Most states maintain aging election equipment, including voting machines. But many have boosted investments in cybersecurity measures for their election IT systems, including purchases of multifactor authentication, perimeter sensors, email filtering and monitoring, threat scanning and information sharing systems.
There is more they could be doing to enhance voting machine security, including via network segmentation, zero-trust network architectures and next-generation firewalls. They can also employ cloud-based security services in the short term for the 2018 election if those larger architectural changes cannot be made in time.
And while external cyberattacks are the biggest threat to state boards of elections, state officials also should be concerned about security risks within their systems related to contractors, vendors and other partners.
The Risk to Election Equipment Vendors
“One place we need more transparency is in the private-sector portion of elections,” explains Edgardo Cortés, election security adviser at New York University School of Law’s Brennan Center for Justice.
The vendors that sell the equipment and the companies that support it are at risk for supply chain issues, explains Cortés, who worked as Virginia’s commissioner of elections.
Election agencies should ask all vendors about the security standards and processes they have in place for their equipment, electronic commerce and employees, according to Cortés.
“I recently heard about an election equipment vendor that was the victim of a very sophisticated spear phishing campaign. Once the bad actors are inside your vendor’s network, they can pull information that can be used against an agency,” he says.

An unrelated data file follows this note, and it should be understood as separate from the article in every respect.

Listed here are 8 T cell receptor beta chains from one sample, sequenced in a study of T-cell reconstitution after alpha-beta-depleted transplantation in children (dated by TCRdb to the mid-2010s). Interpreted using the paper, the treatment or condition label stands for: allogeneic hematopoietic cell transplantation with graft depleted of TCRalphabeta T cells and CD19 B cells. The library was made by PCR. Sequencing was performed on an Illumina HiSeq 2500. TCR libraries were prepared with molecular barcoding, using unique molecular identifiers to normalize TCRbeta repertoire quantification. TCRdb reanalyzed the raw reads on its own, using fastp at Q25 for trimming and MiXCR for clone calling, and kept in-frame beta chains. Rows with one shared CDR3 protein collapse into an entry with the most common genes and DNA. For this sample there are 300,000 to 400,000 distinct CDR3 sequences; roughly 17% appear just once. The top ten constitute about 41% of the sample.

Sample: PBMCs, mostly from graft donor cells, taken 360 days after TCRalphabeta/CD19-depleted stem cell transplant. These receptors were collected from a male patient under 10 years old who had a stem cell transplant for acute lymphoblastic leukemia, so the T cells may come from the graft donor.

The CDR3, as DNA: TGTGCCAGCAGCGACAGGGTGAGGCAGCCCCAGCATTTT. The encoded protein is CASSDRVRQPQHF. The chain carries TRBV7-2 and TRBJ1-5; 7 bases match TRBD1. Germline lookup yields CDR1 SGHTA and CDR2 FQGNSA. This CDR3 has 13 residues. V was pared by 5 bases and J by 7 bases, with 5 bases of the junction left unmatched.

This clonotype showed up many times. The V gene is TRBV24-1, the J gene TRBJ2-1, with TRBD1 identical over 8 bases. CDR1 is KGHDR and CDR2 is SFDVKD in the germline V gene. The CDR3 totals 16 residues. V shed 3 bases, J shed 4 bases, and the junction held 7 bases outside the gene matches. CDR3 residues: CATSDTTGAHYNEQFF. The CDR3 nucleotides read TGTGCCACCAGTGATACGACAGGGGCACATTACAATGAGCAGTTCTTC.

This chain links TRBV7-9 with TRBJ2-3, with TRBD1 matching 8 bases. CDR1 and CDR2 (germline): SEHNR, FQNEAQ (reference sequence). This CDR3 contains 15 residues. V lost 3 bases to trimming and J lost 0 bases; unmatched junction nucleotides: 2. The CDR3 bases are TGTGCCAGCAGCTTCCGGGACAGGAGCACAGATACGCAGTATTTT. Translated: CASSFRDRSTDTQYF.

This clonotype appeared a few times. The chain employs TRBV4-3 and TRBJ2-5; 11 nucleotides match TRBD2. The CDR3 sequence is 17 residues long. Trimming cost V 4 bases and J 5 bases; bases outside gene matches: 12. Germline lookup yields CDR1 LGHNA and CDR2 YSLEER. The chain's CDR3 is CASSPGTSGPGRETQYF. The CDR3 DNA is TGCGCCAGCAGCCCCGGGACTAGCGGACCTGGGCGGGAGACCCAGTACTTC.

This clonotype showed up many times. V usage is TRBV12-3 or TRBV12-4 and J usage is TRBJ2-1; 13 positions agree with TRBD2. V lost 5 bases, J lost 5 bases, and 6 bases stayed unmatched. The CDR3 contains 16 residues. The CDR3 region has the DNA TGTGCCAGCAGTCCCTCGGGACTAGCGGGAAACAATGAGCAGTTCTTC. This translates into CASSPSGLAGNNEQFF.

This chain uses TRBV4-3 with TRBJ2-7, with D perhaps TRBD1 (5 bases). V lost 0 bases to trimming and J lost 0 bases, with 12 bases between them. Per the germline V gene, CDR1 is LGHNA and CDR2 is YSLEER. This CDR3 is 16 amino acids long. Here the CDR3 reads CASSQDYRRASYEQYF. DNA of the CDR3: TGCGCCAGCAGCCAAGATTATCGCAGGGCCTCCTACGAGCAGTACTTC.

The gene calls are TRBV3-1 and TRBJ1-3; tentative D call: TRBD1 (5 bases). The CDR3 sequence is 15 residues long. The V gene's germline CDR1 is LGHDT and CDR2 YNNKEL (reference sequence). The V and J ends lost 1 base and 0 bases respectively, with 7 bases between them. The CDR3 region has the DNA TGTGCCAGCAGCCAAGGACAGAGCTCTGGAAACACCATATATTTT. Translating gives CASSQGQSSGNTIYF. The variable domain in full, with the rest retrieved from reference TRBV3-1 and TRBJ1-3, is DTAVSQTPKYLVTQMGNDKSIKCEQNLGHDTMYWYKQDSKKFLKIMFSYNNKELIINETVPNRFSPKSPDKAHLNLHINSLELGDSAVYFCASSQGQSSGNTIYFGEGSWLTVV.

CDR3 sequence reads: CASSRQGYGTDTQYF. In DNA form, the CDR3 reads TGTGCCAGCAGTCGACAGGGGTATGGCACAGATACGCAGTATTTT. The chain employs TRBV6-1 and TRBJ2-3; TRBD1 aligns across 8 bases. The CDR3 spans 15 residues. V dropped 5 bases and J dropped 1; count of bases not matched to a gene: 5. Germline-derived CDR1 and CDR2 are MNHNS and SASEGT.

What States Can Do to Protect Voting Machine Partners
There are several concrete steps that states and partners at the county and local level can do to inoculate themselves from such risks.
Earlier this year at the National Association of Counties’ 83rd Annual Conference and Exposition, several county CISOs offered their best practices for guarding against supply chain risks, which can be applied at the state level as well.
First, states need to have a vetting process when they purchase voting solutions and products, and ensure that they adhere to the state’s own standards and policies.
Darren May, CISO for Tarrant County, Texas, said the county has an acceptable-use policy for its IT solutions. Government users are not allowed to bring software or hardware from home into the county’s IT environment, he said, adding that the county has a “tight vetting system.”
If someone is trying to buy an IT service, the request is routed through the county’s enterprise resource planning system. May and the county’s IT business manager review those requests to ensure that any software is on the county’s whitelist and determine whether the county already has such a solution in-house. “We will literally hold up a purchase order,” he said.
Currently, 21 states and the Multi-State Information Sharing and Analysis Center use the “Framework for Improving Critical Infrastructure Cybersecurity,” also known as the Cybersecurity Framework, which is managed by the National Institute of Standards and Technology.
The framework classifies cybersecurity activities into five major functions: identify, protect, detect, respond and recover. The CSF then provides policies, standards and best practices for organizations to follow as they implement and manage each of those five cybersecurity functions.
States also need to hold voting equipment vendors accountable, and they should be able to show IT leaders where their solutions are manufactured, who is manufacturing them, and which entities have access to any software that goes into the products.